Do you think there’s enough wisdom in the world? I ask this of diverse groups all over the world and the answer is always the same: we don’t have enough wisdom, and, unfortunately, we have probably never needed it more.
Senior leaders and Boards often look to hire leaders with a something they think of as “maturity” or “leadership presence” or some other quality they require but can’t quite name. It boils down to some key characteristics: a depth plus breadth of experience; an ability to take things in stride and not get worked up about the small stuff; a facility with making connections and seeing a bigger picture, and an ability to talk about that bigger picture in ways that allows others to catch a glimpse of it too.
The war for talent
The ‘war for talent’ that the organisations I work with always talk about is, in part, a quest to seek out and hire (and then retain) leaders with these qualities. And, no matter how big and successful each of these organisations might be, they all feel like they’re losing that war. It is the human way: to squabble over scarce resources and try to figure out what kind of resource or power will make us the winners.
I think it’s time for a different approach. Wisdom is not a rare metal with a finite stock. Wisdom is more like a crop we can cultivate than a jewel we have to mine. In order to actually grow our own stores, we have to change some of our organisational thinking and practices—and we have to do that today.
We have a propensity to put development off until tomorrow, when we have more time or more money (not noticing that in a modern organisation at least one and usually both of those are in short supply). I think we naturally have a core belief about what an organisation is meant to do. We believe that an organisation’s core mission is to deliver more of what it says it will: shareholder value, food for the hungry, services that increase the common good.
Helping people grow
But what if all organisations shared a common second core business? That their job was to grow the workforce, grow the force of human capability, and the possibilities for wisdom in the world? What if it was every business’s job to create not only their expected outputs, but also to develop people who were more capable when they finished work than they were when they started?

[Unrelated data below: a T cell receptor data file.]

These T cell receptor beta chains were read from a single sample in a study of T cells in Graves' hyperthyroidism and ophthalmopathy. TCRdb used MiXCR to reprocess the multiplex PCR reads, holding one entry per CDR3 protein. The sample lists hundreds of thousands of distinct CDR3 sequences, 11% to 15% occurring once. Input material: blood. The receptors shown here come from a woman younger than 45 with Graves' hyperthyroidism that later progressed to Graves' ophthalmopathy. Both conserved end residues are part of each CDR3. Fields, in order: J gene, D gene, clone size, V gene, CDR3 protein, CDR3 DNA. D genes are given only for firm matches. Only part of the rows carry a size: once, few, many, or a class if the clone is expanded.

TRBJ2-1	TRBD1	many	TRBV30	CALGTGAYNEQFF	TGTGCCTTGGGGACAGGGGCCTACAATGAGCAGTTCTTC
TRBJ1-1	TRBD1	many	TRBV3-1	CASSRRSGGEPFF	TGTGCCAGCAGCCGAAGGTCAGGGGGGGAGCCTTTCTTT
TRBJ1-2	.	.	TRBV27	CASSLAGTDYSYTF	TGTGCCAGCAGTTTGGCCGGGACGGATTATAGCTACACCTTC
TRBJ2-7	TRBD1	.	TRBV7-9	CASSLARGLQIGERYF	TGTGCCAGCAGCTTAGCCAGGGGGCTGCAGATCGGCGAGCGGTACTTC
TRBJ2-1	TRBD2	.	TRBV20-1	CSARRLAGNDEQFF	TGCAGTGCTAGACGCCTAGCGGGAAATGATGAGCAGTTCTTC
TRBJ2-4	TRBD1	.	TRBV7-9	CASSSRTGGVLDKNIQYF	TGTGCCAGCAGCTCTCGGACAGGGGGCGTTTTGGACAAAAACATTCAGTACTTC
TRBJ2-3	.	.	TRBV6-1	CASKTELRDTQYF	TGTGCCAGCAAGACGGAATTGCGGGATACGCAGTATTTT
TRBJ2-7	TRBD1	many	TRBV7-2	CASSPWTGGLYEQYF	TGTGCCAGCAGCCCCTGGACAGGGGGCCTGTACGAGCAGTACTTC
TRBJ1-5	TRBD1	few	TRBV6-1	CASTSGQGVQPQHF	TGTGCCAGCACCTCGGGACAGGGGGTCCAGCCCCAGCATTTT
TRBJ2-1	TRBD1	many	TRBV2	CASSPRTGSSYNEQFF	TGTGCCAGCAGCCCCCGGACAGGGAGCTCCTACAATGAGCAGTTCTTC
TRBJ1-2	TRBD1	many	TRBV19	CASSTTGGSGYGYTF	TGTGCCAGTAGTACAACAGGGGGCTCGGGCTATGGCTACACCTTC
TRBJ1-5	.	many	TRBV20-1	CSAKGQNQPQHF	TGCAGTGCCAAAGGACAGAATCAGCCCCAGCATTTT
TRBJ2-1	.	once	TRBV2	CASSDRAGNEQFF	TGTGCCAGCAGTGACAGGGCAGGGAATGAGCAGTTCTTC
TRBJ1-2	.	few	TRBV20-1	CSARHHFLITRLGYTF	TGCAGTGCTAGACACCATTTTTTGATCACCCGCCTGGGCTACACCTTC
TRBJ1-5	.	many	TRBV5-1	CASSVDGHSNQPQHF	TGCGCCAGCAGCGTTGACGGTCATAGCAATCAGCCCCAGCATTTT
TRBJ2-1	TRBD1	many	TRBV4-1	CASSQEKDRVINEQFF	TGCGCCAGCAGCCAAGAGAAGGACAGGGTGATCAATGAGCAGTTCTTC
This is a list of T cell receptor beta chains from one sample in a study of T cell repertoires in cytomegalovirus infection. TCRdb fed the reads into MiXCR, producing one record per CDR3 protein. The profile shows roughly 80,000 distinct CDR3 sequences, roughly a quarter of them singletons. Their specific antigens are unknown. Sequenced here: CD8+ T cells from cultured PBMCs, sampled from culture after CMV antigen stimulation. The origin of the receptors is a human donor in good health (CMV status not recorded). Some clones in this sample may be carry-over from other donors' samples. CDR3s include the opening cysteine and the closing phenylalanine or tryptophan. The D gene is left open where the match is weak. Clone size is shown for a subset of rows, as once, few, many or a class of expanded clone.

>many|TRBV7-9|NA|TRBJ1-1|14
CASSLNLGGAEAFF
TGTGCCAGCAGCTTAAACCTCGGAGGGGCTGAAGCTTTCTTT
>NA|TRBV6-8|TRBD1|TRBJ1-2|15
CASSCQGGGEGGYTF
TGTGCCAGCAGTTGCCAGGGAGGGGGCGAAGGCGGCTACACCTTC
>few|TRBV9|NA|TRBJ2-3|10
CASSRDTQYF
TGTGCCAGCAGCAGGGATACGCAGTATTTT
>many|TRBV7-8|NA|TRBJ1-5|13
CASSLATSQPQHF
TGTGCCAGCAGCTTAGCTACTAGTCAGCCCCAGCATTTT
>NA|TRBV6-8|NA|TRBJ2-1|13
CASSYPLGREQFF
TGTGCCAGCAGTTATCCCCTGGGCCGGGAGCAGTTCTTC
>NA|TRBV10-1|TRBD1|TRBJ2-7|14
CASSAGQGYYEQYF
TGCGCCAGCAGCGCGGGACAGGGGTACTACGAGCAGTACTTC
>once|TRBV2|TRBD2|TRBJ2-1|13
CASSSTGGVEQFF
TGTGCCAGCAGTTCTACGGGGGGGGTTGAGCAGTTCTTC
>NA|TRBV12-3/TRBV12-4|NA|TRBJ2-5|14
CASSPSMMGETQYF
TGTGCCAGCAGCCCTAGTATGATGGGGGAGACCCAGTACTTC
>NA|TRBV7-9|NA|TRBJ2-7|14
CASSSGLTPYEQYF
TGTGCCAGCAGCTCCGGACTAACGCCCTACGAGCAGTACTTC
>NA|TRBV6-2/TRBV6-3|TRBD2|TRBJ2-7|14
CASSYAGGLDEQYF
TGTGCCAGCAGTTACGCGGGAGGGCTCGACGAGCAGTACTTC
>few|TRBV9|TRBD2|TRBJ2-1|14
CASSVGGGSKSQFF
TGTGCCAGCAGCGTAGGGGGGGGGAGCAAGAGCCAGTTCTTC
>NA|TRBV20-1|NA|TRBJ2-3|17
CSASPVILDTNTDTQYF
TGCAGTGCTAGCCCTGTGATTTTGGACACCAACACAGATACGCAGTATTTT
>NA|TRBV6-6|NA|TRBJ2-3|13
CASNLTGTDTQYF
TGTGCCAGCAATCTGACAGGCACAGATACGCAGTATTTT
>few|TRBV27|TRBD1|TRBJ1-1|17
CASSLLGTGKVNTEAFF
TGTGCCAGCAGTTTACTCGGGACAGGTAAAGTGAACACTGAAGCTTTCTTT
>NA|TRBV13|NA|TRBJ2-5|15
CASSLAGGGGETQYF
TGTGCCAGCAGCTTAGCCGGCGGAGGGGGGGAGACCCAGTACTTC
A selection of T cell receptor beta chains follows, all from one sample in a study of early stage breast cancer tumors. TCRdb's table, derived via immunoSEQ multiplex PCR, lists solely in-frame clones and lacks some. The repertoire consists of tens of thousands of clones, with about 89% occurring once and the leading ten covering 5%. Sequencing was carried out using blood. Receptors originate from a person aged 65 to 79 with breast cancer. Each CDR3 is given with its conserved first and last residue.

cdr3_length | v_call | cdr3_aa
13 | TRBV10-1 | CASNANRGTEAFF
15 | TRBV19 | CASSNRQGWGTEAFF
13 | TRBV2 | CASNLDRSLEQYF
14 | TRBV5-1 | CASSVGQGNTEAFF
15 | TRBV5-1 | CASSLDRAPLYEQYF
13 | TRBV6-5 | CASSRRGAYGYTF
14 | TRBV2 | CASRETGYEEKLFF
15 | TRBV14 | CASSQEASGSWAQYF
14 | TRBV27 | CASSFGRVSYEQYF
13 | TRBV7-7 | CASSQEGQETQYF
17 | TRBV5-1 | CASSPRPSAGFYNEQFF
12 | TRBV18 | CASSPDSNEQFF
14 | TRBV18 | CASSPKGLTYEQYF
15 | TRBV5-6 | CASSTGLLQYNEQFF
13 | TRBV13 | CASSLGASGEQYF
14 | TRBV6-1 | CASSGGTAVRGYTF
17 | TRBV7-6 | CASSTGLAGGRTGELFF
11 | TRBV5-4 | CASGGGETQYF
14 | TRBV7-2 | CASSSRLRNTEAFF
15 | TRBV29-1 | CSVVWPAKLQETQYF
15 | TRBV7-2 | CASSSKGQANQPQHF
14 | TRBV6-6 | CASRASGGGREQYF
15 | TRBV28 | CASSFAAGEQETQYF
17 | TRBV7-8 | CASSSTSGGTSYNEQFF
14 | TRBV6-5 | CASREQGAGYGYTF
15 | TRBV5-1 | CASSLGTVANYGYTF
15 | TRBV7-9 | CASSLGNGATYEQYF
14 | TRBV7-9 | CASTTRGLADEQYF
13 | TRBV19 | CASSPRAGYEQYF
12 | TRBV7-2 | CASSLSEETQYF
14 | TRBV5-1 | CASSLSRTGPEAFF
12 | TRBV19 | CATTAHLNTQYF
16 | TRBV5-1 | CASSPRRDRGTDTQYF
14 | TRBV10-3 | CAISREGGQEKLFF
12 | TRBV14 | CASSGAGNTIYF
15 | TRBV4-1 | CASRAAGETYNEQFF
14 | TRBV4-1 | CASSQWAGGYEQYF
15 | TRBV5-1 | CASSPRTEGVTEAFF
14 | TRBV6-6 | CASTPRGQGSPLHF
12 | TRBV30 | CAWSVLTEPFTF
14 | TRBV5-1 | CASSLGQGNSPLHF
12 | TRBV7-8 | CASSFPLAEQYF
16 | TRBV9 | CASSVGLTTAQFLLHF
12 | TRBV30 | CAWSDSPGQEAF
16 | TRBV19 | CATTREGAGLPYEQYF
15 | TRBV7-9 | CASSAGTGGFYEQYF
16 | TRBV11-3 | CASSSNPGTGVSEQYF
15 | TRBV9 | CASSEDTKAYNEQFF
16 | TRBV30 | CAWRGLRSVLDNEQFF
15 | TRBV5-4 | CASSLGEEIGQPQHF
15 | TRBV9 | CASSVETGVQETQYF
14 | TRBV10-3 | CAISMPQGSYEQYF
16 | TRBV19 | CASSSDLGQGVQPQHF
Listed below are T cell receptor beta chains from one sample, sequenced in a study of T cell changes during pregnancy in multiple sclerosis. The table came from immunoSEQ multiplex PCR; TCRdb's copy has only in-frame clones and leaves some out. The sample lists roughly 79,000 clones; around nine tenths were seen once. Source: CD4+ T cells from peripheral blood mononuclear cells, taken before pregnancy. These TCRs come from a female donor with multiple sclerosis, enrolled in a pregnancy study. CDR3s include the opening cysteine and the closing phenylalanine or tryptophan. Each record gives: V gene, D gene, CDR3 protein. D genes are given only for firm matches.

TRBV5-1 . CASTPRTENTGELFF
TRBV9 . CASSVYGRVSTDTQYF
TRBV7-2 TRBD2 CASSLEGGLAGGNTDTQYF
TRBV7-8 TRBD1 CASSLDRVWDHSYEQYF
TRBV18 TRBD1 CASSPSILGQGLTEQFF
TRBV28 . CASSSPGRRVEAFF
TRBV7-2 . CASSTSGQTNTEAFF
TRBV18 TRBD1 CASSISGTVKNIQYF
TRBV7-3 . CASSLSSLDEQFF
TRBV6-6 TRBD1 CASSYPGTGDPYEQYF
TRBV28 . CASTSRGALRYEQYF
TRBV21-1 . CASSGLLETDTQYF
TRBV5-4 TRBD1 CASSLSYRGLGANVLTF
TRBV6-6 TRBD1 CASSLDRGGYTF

I know what you’re thinking: helping people grow is a cost to the organisation and we will have to give up limited resources for that potential (but uncertain) good. I have a different approach that says, “Growing our people is our core business, because growing our people makes our core business better. These things are impossible to separate; as our people grow, our capacity to do good work grows as well.”
Organisations—no matter what the industry—will only be as successful as the humans who work inside them. If we were to invest in it, growing the capacities of the humans is more certain to build better results than any other investment—in technology or marketing or product development—an organisation could make.
Perhaps in the past, when work was simpler and the world of work easier to navigate, we could make due with the hit or miss approach to growing wisdom that most organisations still have. That time is past. It is time to stop mining for wisdom and start growing it ourselves.
Making a difference
So if you could believe all this, the next question is: How do we achieve it? There are some important and well-researched answers. We understand much about the way wisdom grows—and about why it doesn’t. Now it’s just time to cultivate the context for it to grow. In my next piece, we’ll look at one way—that costs neither money nor time—to begin to make a difference in your organisation.
Human Capital readers have the chance to win a ticket to the invite-only Wisdom at Work conference, the second annual conference by The Leadership Circle in the Asia Pacific, in Sydney on Thursday 17 May from 8am – 1pm, at which Jennifer Garvey will be a Keynote speaker.
To enter, simply email the editor at email@example.com for your view on what wisdom means. The winner will be judged by Jennifer.
Entries close 3 May 2012.
About the author
Dr. Jennifer Garvey Berger is a facilitator for The Leadership Circle, and will be a Keynote at The Leadership Circle’s invite-only Wisdom at Work conference in Sydney this May. A global leader in the applied adult development field, Jennifer teaches and speaks about leadership at places like Lucasfilm, the Commonwealth Club, and the Center for Public Leadership at Harvard University. She uses theory and practice knowledge to help individuals and teams transform themselves and their organisations, and she writes about these ideas (her new book is Changing on the job: Developing leaders for a complex world). Jennifer earned a masters and a doctorate from Harvard University. You can contact Jennifer at Jennifer@garveyberger.com.
For more information on The Leadership Circle, please visit www.theleadershipcircle.com.au